All other code is classified as MyCode.

You can modify the default classifications, and classify specific files and URLs as user or non-user code, by adding a .json file named mycode.json to the root folder of a JavaScript project. See Customize JavaScript Just My Code.

During JavaScript debugging:

  • If a function is non-user code, Debug > Step Into (or F11) behaves the same as Debug > Step Over (or F10).
  • If a step begins in non-user (LibraryCode or UnrelatedCode) code, stepping temporarily behaves as if Just My Code isn't enabled. When you step back to user code, Just My Code stepping is re-enabled.
  • When a user code step results in leaving the current execution context, the debugger stops at the next executed user code line. For example, if a callback executes in LibraryCode code, the debugger continues until the next line of user code executes.
  • Step Out (or Shift+F11) stops on the next line of user code.

If there's no more user code, debugging continues until it ends, hits another breakpoint, or throws an error.

Breakpoints set in code are always hit, but the code is classified.

  • If the debugger keyword occurs in LibraryCode, the debugger always breaks.
  • If the debugger keyword occurs in UnrelatedCode, the debugger doesn't stop.

If an unhandled exception occurs in MyCode or LibraryCode code, the debugger always breaks.

If an unhandled exception occurs in UnrelatedCode, and MyCode or LibraryCode is on the call stack, the debugger breaks.

If first-chance exceptions are enabled for the exception, and the exception occurs in LibraryCode or UnrelatedCode:

  • If the exception is handled, the debugger doesn't break.
  • If the exception is not handled, the debugger breaks.

Customize JavaScript Just My Code

To categorize user and non-user code for a single JavaScript project, you can add a .json file named mycode.json to the root folder of the project.

Specifications in this file override the default classifications and the mycode.default.wwa.json file. The mycode.json file does not need to list all key value pairs. The MyCode, Libraries, and Unrelated values can be empty arrays.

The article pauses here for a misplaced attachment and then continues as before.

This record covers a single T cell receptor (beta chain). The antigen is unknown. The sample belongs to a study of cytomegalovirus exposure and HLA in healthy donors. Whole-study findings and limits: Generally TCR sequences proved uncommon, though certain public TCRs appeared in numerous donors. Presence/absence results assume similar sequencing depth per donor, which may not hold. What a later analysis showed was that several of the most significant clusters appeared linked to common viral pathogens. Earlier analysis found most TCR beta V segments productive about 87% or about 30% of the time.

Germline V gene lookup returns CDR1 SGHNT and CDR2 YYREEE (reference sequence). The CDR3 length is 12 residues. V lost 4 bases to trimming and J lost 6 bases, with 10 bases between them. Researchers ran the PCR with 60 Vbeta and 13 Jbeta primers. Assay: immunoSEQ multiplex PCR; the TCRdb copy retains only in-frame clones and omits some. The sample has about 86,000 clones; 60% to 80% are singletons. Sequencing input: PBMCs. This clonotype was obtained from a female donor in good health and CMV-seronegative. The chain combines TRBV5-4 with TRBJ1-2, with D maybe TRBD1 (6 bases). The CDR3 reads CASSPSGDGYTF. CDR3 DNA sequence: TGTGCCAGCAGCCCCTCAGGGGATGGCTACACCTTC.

Mycode.json files use this syntax:

{
    "Eval" : "Classification",
    "Function" : "Classification",
    "ScriptBlock" : "Classification",
    "MyCode" : [
        "UrlOrFileSpec",
        . . .
        "UrlOrFileSpec"
    ],
    "Libraries" : [
        "UrlOrFileSpec",
        . .
        "UrlOrFileSpec"
    ],
    "Unrelated" : [
        "UrlOrFileSpec",
        . . .
        "UrlOrFileSpec"
    ]
}

Eval, Function, and ScriptBlock

The Eval, Function, and ScriptBlock key value pairs determine how dynamically generated code is classified:

Eval Script that is executed by passing a string to the host-provided eval function. By default, Eval script is classified as MyCode.
Function Script that is executed by passing a string to the Function constructor. By default, Function script is classified as LibraryCode.
ScriptBlock Script that is executed by passing a string to the setTimeout, setImmediate, or setInterval functions. By default, ScriptBlock script is classified as UnrelatedCode.

You can change the value to one of these keywords:

  • MyCode classifies the script as MyCode.
  • Library classifies the script as LibraryCode.
  • Unrelated classifies the script as UnrelatedCode.

MyCode, Libraries, and Unrelated

The MyCode, Libraries, and Unrelated key value pairs specify the URLs or files that you want to include in a classification:

MyCode An array of URLs or files that are classified as MyCode.
Libraries An array of URLs or files that are classified as LibraryCode.
Unrelated An array of URLs or files that are classified as UnrelatedCode.

The URL or file string can have one or more * characters, which match zero or more characters. * is the same as the regular expression .*.